Some African leaders feel that punishing Mugabe would be neo-colonialism because of his policy of seizing white-owned farms and re-distributing them (to his cronies, of course). Apparently, these heads of state don't care that the overwhelming majority of the victims of his regime's repression are black. Since Mugabe's cabal arrests people for sending emails, attacks protest marches, assaults what little remains of a free press, runs 're-education' camps and uses food aid to punish political opponents, the land "reform" program is the least of the regime's evils.

Other African leaders feel that a diplomatic solution is preferable. Thabo Mbeki, president of regional power South Africa, is the foremost proponent of the "softly softly" approach. They feel that provoking a thug (or "freedom fighter" as some call him, in reference to the distant past) would be counter-productive and would cause a backlash... which only proves how this maniac needs to be stopped. While perhaps a noble attempt from a well-intentioned leader, "softly softly" has miserably failed to moderate Mugabe's brutality or even cause the slightest injection of oxygen into the political process that has been so deftly suffocated by the regime.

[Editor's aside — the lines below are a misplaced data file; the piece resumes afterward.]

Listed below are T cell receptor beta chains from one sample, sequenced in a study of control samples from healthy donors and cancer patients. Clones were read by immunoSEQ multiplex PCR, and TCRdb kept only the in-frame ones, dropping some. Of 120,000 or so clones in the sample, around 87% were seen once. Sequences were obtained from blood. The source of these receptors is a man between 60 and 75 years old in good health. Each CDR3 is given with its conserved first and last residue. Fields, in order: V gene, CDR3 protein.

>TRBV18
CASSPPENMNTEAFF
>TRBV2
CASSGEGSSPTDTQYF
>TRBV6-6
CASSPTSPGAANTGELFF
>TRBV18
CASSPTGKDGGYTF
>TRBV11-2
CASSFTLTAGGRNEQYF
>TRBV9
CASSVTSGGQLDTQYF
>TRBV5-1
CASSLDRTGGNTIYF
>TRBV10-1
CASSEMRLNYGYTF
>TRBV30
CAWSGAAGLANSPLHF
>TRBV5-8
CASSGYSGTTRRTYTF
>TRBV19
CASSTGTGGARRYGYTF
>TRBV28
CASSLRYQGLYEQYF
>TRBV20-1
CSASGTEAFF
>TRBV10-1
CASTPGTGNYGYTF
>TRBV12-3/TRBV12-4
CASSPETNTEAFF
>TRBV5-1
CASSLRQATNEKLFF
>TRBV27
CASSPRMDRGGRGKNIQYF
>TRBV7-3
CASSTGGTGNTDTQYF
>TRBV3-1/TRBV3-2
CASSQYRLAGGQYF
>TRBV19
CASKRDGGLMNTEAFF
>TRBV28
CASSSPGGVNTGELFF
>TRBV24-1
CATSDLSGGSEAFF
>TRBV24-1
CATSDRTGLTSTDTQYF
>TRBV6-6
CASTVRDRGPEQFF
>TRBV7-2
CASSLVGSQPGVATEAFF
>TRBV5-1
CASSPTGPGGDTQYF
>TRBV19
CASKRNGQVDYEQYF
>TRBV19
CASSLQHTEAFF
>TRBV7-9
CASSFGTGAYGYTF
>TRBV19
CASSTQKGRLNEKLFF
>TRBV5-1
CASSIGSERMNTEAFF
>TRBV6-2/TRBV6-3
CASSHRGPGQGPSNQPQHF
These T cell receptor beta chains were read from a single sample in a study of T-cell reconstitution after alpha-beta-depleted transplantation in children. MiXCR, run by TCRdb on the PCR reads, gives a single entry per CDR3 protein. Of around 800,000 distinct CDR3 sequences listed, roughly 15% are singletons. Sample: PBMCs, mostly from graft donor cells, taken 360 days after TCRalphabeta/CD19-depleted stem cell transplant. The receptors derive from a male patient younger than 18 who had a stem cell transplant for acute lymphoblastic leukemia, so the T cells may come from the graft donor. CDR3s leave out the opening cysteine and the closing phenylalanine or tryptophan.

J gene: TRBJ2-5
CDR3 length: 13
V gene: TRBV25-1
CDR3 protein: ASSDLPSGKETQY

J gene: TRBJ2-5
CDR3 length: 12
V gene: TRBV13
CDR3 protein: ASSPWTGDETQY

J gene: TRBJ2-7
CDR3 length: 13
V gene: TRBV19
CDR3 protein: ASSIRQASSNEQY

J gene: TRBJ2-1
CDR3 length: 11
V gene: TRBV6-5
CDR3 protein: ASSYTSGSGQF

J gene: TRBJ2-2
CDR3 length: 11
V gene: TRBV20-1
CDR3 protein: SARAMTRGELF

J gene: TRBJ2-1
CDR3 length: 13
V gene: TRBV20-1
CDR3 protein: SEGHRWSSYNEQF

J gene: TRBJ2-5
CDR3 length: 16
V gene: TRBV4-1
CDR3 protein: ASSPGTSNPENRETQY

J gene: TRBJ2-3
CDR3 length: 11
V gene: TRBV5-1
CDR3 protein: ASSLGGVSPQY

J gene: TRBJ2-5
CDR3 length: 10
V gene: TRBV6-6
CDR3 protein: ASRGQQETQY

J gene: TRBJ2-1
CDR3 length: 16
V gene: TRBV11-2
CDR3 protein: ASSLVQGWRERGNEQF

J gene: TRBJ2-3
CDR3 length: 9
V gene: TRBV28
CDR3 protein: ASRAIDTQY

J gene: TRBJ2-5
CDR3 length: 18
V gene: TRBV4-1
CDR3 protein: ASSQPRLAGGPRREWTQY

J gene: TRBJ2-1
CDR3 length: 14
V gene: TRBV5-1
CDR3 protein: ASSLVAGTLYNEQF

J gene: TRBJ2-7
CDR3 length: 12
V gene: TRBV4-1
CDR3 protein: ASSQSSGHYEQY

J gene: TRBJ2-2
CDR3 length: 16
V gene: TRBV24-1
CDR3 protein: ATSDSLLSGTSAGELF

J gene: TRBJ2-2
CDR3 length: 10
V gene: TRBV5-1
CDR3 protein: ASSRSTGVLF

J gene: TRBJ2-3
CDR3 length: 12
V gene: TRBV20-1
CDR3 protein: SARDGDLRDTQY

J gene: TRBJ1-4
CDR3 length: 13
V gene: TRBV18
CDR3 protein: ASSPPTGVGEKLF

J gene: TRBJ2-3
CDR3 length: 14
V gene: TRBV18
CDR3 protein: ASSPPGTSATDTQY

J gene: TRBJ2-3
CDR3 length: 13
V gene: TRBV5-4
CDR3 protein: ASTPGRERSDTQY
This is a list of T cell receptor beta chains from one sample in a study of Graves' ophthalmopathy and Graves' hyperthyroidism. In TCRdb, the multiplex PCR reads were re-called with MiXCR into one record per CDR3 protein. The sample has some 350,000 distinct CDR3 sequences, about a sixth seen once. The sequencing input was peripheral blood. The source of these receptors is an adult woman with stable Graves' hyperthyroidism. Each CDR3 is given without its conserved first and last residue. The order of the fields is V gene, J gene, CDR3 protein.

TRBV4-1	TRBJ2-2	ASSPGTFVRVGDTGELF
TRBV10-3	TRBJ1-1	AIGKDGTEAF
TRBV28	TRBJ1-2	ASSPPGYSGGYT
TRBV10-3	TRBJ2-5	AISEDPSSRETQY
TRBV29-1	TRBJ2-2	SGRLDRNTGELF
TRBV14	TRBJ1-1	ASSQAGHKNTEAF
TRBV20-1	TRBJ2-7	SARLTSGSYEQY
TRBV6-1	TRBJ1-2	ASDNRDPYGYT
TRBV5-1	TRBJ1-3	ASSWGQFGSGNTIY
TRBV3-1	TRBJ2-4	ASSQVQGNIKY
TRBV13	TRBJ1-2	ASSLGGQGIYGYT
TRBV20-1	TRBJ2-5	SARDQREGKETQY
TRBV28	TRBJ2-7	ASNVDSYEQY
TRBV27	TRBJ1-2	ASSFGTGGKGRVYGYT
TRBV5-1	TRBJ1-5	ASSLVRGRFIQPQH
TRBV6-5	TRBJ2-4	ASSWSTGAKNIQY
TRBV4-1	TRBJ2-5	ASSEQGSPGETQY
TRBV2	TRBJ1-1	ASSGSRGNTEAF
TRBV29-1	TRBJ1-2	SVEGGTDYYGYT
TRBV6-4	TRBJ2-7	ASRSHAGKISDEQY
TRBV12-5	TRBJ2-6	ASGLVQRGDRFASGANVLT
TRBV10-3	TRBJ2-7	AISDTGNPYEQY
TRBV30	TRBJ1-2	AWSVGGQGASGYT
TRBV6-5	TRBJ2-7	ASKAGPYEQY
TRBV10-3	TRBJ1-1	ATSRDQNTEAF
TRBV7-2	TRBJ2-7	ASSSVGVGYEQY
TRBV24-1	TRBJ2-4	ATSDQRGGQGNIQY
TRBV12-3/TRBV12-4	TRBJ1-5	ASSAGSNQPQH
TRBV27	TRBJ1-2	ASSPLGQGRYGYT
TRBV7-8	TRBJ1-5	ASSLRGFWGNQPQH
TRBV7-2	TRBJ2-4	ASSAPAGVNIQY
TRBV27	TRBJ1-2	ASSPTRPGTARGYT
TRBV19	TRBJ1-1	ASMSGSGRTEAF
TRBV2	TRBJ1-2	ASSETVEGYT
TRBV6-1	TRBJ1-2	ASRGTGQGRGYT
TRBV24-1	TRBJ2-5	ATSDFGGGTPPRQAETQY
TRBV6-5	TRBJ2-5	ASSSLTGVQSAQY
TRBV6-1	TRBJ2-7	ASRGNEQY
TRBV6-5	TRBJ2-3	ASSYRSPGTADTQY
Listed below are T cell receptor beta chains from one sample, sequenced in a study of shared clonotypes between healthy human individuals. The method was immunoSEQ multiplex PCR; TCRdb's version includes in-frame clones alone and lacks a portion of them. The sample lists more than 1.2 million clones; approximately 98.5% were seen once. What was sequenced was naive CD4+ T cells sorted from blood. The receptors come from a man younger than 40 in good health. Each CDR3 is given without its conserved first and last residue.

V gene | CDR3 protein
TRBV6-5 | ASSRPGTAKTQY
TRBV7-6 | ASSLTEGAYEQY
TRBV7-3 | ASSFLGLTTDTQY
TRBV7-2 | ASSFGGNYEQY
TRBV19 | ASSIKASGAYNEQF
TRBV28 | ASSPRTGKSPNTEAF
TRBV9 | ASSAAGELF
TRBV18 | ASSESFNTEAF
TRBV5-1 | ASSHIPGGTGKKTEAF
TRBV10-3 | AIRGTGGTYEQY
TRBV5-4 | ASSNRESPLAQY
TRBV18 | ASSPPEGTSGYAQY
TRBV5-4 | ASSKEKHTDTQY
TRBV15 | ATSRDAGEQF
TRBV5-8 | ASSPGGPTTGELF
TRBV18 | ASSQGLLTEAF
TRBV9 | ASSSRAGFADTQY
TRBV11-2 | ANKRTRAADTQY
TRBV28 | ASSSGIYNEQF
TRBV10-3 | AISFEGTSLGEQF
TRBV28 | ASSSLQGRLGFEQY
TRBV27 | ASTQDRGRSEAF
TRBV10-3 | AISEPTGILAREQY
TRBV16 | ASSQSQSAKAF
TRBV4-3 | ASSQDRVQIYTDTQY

Now, Mugabe has said Zimbabwe will leave the Commonwealth if he is not treated as an equal. Since Mugabe has blamed Tony Blair for all of the country's problems, one is skeptical of Mugabe's bluff. Withdrawal might deprive him of his principal scapegoat.